Artists impression of the Beagle 2 on Mars It's going to hitchhike to Mars
Parachute down to the Martian surface
Play music
Bring modern art to the Red Planet
and it might make one of the most important discoveries of the 21st century.

So what is it?
It is the Beagle 2 lander, a small but perfectly formed space probe designed by the Open University in Britain to try and sniff out signs of life on Mars.

Latest News on Beagle 2
Beagle 2 landed on Mars in the early hours of Christmas Day. Unfortunately scientists have been unable to establish contact with the craft...but they are still trying. For the latest news on attempts to contact Beagle, take a look at the Official Beagle 2 Site
The Beagle 2 hitched a lift on the ESA Mars Express mission to Mars. The launch of the Mars Express took place on 2nd June 2003 and the Beagle has now landed on the red planet. The journey to Mars takes nearly seven months. Five days before the Mars Express reached Mars, a spring mechanism released the Beagle away from the body of the spacecraft. This mechanism also started rotating Beagle and sent it like a spinning top down towards the Martian atmosphere. The reason for putting Beagle into a spin is to aid stability. Just like a spinning rugby ball (or American football) the trajectory is stabilised by the spin. Artists impression of the Beagle 2 leaving the Mars Express Heat shields protect the little craft as it burns its way through the atmosphere. Beagle will take a hell of a buffeting at this stage and this is not the sort of treatment you want to dish out to delicate scientific equipment but the lander has been tested to make sure it can take this kind of beating. The team at the Open University have been working with McLaren Composites and the Beagle's protective casing is made from similar materials that protect McLaren's Formula 1 drivers David Coulthard and Kimi Raikkonen. Once through the worst of the ride, parachutes open to slow the Beagle's descent. Just above the proposed landing site on Isidis Planitia, giant air bags inflate to cushion the landing.

Artists impression of the Beagle 2 with its revolutionary airbags (included as standard) After bouncing across the rocky plains, the lander comes to a rest and the air bags are released. This leaves the Beagle lying on Mars like an over-sized pocket watch. Hopefully it will have survived its hellfire descent to Mars.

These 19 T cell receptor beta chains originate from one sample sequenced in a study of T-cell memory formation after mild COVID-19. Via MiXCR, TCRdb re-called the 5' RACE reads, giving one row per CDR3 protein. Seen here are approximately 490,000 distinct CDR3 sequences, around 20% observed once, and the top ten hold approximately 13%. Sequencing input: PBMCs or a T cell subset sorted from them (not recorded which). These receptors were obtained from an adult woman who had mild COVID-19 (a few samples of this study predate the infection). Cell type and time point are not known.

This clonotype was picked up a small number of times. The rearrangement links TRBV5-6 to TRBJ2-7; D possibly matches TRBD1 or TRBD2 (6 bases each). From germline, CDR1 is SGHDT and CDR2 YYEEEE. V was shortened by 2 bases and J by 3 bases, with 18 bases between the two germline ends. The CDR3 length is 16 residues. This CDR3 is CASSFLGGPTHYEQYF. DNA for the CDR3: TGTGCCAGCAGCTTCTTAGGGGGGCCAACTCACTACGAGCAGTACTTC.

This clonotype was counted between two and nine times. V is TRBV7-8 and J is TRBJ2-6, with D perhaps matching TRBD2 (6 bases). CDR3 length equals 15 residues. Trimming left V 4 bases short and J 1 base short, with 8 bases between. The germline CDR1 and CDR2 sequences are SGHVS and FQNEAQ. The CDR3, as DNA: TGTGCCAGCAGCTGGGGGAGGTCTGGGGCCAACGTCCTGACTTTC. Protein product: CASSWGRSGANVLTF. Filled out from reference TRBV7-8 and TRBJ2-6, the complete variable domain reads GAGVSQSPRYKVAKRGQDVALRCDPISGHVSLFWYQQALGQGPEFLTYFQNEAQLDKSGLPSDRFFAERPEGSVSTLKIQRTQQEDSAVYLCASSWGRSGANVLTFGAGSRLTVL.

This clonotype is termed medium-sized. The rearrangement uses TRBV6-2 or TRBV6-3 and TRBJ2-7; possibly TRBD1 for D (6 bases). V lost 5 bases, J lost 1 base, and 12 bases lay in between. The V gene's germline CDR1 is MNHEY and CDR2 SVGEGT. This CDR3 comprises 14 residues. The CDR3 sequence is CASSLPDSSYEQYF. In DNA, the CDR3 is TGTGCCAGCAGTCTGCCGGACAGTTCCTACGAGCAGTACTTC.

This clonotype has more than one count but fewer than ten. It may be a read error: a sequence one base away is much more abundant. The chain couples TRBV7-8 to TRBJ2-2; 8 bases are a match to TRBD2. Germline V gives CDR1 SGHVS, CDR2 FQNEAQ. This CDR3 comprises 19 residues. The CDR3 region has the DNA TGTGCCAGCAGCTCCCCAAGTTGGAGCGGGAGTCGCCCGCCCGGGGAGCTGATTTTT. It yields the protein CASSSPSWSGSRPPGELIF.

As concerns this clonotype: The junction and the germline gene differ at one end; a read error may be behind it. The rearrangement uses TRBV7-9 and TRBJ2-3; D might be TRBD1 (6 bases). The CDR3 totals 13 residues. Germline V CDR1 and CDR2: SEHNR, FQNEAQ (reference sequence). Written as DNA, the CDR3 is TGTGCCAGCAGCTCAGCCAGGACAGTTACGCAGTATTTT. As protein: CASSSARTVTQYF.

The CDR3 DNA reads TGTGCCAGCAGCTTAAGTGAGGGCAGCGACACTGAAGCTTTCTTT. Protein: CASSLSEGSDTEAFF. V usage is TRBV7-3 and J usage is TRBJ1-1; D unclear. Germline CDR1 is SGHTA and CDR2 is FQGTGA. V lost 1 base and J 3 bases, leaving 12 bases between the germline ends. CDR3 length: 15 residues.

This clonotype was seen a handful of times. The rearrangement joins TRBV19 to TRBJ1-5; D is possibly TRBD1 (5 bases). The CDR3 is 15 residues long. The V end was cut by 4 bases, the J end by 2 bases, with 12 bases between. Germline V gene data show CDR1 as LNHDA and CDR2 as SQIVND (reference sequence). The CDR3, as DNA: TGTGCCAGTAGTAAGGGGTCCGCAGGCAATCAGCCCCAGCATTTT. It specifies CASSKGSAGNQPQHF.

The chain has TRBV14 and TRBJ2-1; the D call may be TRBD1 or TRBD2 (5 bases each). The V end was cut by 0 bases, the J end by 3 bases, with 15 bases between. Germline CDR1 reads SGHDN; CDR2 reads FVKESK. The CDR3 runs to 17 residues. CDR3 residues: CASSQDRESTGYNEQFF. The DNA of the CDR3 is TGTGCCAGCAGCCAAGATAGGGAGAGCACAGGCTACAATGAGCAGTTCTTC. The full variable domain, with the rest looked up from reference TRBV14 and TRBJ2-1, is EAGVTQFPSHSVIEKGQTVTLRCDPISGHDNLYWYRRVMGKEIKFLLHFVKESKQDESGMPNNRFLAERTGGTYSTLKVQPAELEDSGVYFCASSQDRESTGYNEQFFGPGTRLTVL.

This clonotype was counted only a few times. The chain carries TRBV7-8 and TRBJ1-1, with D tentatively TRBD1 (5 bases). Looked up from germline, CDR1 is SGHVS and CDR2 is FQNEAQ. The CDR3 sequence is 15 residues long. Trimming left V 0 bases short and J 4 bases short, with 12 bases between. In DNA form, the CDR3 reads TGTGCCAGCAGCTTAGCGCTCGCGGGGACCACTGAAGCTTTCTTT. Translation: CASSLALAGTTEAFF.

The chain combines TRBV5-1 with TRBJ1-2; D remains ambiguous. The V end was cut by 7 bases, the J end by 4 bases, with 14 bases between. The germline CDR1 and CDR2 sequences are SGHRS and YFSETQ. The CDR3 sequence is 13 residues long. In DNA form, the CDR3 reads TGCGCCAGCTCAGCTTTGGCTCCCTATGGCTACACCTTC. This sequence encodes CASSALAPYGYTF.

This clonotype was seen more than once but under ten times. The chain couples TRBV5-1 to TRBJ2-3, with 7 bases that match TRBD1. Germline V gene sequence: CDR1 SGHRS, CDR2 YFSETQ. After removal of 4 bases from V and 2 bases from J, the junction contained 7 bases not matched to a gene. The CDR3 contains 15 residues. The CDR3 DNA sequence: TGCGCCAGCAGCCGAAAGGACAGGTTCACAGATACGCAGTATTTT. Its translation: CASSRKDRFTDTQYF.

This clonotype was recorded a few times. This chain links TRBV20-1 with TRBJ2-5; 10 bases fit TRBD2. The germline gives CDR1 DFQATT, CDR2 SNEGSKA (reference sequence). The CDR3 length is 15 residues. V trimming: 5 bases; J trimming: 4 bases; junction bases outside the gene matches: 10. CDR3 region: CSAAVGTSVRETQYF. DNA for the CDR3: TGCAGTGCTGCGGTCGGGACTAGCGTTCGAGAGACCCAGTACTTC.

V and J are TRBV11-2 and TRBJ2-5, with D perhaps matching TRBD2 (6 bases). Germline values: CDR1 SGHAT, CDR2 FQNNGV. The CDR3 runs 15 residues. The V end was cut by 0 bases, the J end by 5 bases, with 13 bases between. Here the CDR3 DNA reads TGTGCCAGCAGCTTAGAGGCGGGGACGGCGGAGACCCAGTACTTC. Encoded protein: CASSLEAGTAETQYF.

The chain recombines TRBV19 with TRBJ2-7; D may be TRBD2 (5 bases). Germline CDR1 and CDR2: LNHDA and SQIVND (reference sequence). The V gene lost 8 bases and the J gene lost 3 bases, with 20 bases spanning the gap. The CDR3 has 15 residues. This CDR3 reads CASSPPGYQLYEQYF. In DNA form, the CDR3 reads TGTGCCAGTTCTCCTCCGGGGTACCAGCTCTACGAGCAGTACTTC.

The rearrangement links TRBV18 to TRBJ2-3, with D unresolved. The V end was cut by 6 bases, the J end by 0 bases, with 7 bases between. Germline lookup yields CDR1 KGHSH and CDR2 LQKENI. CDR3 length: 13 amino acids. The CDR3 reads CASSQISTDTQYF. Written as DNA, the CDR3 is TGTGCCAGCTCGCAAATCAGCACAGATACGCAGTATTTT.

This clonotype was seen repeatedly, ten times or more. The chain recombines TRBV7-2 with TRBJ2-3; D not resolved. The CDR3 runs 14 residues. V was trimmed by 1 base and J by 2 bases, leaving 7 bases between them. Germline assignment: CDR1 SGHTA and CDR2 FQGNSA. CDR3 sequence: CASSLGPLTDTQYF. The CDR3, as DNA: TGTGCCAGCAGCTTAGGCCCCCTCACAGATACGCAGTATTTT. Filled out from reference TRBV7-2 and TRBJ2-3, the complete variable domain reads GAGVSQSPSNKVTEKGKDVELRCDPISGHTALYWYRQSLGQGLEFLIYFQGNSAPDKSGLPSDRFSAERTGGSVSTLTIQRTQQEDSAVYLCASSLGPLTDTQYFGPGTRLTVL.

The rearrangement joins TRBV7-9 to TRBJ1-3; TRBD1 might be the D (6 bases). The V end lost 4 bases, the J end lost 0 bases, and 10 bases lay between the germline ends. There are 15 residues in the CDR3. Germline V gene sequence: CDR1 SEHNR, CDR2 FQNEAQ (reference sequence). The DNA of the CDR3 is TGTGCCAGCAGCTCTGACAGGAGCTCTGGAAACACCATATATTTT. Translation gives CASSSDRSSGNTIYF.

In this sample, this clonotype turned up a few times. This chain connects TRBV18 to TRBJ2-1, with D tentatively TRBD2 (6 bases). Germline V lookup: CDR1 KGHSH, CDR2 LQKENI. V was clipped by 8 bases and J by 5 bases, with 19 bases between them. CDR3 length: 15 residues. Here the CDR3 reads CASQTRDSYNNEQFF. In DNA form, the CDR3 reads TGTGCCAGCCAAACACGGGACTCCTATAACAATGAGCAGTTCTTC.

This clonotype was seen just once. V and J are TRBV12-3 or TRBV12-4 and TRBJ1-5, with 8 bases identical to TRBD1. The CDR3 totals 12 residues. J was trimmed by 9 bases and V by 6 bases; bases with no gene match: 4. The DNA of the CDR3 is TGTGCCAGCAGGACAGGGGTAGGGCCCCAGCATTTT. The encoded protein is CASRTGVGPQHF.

The casing will flip open and solar panels will unfold like petals. These panels will power Beagle while it conducts its experiments on Mars.
The Beagle will now enjoy an artistic interlude before its real work begins. It will send its first signal back to earth letting the project team know it has landed in one piece. For most space probes this would be a piece of computer gobbledygook. However for this mission pop band Blur have commissioned a piece of music and by playing this music Beagle will announce its safe arrival on Mars. At present scientists are still waiting to hear this signal.
The painting by Damien Hurst taken to Mars The space probe uses a piece of modern art by British artist Damien Hurst to test it's instruments are still working accurately.

At this point the serious work begins. The Beagle 2 has a specific mission. The Beagle 2 lander will, over its 180 day mission, conduct a range of experiments to try and find life on Mars.

So what scientific equipment will the Beagle use to sniff out signs of life?

The landed weight of the Beagle is a paltry 30kg, this includes the casing, batteries and solar panels, so is there any room left for scientific equipment?
Unbelievably the team at the open university have managed to cram this lot on board:

This is an incredible array of equipment and the idea is to sniff the martian atmosphere, dig around, collect samples, test, heat and analyse the Martian rocks and soil and find out if Mars has any traces of life.
The combination of these experiments will give the project team a feast of data to work with back on earth. This data could point to Mars being a completely sterile planet or it could provide evidence of life, either past or present, on Mars.

This imaginative 30 kilogram musical spaceship may ultimately aid one of the most important discoveries of the 21st century and rock the world.


Beagle 2
The official web site of the Beagle 2 mission. Everything you want to know about Beagle 2 is right here. If you still have questions there are contact details for people on the project, and I can tell you for a fact that they are very helpful.

ESA Mars Express
The European Space Agency are running the Mars Express mission and you can find details about all aspects of the project at their website.


The Mars Express Mission

Lift off for the Beagle

Search for life on Mars

Search for life in the universe

Information about Mars

The Martian Myth

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All images are courtesy of the Beagle 2 project (all rights reserved Beagle 2).